chapter two



Workshop Methodology

5 June 2024

Research and text by Shay Raviv

by Shay Raviv

Feet rooted in the ground, head floating in the sky

Why do many social design projects remain short-term interventions? How can we go beyond the symbolic enactment of promising ideas? What is needed to overcome some barriers to the long-term continuation of design for society?
Beyond Projects is an in-depth research on social design projects, with outcomes bundled into a visual essay. Shay Raviv, together with a research team and several partners, explored which barriers in social design often limit social design projects’ continuity and further development. At its core, the essay proposes five workable approaches to increase the sustainability of Social Design projects and the likelihood of implementation. By being aware of the path for continuity and ideally aiming at it from the beginning of the social design trajectory, some barriers toward implementation may be lowered (visit the website for the full essay).

In a finite world, what can we consistently commit to?

In this chapter, Shay Raviv introduces the workshop based on the Beyond Projects framework and describes some exercises she proposed to the group. She shared the outcomes and reflects on what happened when Beyond Projects was introduced to the Collaborations for Future participants. Raviv shares her insights from the workshop by considering two realms: the visible/material and the invisible/immaterial. This is also the main conclusion she draws from the session. These realms are equally essential departure points for developing paths for continuity, whether it is a seed of a project, an intention, a further developed experiment, or a standing initiative. In a finite world, what can we consistently commit to?
The material realm means exploring continuity from the various project’s physical aspects, such as potential resource systems, transportation, and maintenance. The immaterial realm means exploring continuity from the initiative’s invisible parts, like continuity strategies, relationships with institutions, desired effects, etc. When working with design processes, especially cross-disciplinary and open-ended ones, it is very challenging to work towards continuity. This chapter shows how explicitly jumping between the two realms can help keep design collaborations to evolve. Paving a continuity path which is grounded and responsible while also stretching the shared understanding of what the design initiative can become.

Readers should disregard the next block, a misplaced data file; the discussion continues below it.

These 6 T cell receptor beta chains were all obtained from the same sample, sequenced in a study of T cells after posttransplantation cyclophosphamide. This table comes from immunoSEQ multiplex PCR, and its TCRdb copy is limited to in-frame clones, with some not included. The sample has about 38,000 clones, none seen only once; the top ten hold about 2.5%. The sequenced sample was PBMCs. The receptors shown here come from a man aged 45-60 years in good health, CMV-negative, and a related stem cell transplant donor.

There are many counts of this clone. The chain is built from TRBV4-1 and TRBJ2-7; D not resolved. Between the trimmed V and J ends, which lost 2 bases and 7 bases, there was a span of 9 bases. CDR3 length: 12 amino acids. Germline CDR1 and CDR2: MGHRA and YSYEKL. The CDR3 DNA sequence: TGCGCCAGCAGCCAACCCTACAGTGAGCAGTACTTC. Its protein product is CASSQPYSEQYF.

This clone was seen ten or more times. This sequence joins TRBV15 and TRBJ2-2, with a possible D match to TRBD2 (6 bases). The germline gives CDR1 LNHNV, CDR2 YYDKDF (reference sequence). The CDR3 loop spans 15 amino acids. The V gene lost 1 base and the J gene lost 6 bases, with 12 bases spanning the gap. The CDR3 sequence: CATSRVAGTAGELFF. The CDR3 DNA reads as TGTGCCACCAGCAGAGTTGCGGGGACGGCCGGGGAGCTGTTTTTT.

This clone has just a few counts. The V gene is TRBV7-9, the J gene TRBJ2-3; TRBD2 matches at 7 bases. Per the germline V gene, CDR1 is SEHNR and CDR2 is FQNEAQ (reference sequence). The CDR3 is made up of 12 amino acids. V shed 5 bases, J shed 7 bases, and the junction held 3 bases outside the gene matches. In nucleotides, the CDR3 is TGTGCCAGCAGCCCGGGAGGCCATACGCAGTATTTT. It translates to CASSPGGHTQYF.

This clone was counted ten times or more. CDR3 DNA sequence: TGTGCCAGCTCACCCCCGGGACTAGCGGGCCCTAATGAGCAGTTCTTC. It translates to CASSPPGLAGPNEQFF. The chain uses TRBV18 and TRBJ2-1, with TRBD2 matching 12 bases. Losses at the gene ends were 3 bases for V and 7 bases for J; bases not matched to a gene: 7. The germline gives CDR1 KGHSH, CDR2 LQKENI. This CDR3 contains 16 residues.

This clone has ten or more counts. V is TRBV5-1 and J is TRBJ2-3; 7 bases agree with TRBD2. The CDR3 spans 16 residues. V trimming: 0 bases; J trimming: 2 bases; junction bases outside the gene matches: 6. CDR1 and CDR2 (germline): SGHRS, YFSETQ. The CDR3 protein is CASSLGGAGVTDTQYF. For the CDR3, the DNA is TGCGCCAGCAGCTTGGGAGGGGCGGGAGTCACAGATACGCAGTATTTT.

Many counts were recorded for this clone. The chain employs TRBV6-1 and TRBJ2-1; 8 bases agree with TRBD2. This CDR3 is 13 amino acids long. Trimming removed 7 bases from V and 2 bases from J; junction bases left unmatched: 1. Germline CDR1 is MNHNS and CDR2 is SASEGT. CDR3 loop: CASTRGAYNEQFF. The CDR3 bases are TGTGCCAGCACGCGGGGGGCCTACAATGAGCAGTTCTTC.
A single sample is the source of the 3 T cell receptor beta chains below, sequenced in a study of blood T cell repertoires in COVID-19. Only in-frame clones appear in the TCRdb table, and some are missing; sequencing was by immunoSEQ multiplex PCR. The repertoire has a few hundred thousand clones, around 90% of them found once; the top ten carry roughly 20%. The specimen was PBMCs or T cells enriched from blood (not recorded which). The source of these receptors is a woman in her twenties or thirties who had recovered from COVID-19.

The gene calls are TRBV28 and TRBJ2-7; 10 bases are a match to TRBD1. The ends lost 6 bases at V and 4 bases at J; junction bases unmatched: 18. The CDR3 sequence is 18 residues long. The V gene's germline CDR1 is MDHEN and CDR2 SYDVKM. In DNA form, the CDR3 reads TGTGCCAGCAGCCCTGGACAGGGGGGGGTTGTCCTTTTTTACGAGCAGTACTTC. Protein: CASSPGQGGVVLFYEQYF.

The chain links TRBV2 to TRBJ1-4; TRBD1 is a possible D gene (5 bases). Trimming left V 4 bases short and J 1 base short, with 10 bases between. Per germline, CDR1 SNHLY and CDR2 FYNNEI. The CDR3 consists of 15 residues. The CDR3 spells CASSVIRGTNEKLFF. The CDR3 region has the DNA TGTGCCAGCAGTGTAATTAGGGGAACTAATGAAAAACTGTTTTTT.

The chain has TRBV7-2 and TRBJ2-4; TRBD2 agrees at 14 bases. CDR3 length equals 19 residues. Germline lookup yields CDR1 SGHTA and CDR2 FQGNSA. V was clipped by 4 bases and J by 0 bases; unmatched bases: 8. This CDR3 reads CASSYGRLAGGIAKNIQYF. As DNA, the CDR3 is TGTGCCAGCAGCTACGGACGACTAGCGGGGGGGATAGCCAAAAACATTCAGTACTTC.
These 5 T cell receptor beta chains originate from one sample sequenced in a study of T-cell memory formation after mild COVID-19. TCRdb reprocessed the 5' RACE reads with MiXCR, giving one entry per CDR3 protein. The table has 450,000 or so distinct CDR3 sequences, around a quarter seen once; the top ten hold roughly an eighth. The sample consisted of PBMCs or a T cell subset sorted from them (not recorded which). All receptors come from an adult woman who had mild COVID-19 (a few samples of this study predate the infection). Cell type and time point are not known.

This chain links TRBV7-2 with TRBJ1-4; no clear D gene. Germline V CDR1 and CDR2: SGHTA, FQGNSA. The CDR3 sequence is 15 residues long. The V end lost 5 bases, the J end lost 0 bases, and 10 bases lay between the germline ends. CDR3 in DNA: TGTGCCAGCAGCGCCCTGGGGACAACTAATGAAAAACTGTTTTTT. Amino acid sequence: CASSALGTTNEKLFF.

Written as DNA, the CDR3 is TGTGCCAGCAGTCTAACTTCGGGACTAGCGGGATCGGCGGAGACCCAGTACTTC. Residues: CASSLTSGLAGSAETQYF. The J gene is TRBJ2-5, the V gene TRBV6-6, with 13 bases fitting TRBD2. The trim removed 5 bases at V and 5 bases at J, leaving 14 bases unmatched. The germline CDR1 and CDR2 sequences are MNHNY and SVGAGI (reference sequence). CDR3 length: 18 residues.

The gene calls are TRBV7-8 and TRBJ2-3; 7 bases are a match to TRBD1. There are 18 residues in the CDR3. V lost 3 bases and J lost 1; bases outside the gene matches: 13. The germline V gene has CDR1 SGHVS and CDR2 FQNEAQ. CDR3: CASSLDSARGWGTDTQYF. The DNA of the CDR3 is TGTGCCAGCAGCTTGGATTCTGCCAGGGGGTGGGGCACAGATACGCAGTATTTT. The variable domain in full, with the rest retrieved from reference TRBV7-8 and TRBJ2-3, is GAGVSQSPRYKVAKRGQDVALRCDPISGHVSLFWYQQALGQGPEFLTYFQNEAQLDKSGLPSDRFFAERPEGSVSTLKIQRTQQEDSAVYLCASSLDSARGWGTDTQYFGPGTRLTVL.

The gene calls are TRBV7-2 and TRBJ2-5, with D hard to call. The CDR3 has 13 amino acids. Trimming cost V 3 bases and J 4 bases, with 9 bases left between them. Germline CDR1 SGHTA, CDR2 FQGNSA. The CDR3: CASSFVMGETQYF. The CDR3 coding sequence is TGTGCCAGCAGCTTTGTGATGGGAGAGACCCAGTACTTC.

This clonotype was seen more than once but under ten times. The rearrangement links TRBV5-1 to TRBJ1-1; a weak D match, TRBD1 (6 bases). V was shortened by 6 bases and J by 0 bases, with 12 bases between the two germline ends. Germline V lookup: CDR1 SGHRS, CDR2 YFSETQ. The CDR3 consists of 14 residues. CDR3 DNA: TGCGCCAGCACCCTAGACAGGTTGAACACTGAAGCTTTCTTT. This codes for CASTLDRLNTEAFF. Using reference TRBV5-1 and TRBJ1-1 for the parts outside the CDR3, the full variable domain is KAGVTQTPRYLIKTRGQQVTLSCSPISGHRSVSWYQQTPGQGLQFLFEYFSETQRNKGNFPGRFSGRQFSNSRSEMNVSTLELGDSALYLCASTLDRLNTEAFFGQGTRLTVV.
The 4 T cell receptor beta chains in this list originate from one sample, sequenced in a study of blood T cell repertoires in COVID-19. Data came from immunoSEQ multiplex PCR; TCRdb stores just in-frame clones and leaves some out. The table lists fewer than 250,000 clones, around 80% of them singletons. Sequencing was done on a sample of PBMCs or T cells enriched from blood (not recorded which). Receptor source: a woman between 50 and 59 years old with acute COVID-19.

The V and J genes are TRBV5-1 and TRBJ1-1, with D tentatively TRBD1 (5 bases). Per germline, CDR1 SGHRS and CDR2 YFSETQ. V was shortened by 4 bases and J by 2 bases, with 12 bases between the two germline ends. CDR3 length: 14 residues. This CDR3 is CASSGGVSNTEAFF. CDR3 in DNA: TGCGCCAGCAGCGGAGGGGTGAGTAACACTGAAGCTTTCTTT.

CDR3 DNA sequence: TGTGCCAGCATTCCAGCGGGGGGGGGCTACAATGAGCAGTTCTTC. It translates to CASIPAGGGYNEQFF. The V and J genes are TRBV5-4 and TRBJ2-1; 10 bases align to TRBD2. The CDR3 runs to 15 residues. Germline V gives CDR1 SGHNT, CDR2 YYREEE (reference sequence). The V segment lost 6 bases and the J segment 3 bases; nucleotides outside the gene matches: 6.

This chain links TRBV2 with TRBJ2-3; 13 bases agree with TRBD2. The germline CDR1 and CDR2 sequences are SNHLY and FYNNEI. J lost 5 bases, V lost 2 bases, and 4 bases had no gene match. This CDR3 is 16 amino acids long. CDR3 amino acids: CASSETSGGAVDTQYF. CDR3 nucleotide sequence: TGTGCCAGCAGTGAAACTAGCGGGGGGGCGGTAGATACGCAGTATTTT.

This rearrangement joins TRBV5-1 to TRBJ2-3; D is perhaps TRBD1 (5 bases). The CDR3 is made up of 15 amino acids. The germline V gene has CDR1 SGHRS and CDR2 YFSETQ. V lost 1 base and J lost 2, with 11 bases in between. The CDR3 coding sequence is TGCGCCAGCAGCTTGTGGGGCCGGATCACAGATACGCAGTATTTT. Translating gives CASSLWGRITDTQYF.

Raviv expanded the Beyond Projects approach for this CFF community meeting by translating it into a collaborative workshop. The session combined pragmatic thinking with imaginative, abstract notions. Different exercises supported the teams of designers and scientists in reflecting on what is or could be their Beyond Projects journey.

The afternoon started with a quick association discussion: ‘What is Beyond Projects for you in one word’?:
For some, Beyond Projects is about the beginning of something or its next cycle: birth, afterlife, and afterbirth.
For others, it is about helping something last: maintenance.
Some people relate it to passing something forward: handing over.
For many, it is about the effect, the transmission of energy that takes its own path: snowball, ripple effect in the sea, throwing something into the air and hoping it lands.

It is often remarkable how first associations summarise so well what could then evolve into hours of discussions.

The workshop exercises included context mapping, plotting envisioned outputs by contexts, applying Beyond Projects’ framework to each collaboration, bodily mapping and imagining the continuity state of the project as a creature. In between, Raviv shared the research to provide background and support the teams.
Some exercises mentioned above were rather structured and practical, others imaginative and conceptual. The workshop methodology invited the teams to position their research further by focusing on the context in which they act. In parallel, the workshop encouraged imaginative, abstract thinking to enable new conversations about continuity and impact to emerge. It was an invitation to root the feet in the ground while the head floated in the sky. This approach seemed to be a fruitful way of working together that relates well to the encounter of science and design, even more so when working on the urgency of climate change. We need imagination, but we also need practical actions. We should not choose between the two but create a space for both attitudes.

Matilde: What I found most interesting was the whole idea of using the project to involve the community, how the work can impact it (or not), and what happens physically to the work afterwards. As I’m working site-specific, the question of the actual impact and involvement the work can have is very central. Also, what happens to it? Can I repurpose it? Should I leave it behind? Is it my decision to make? Can it be helpful to the community in Texel somehow?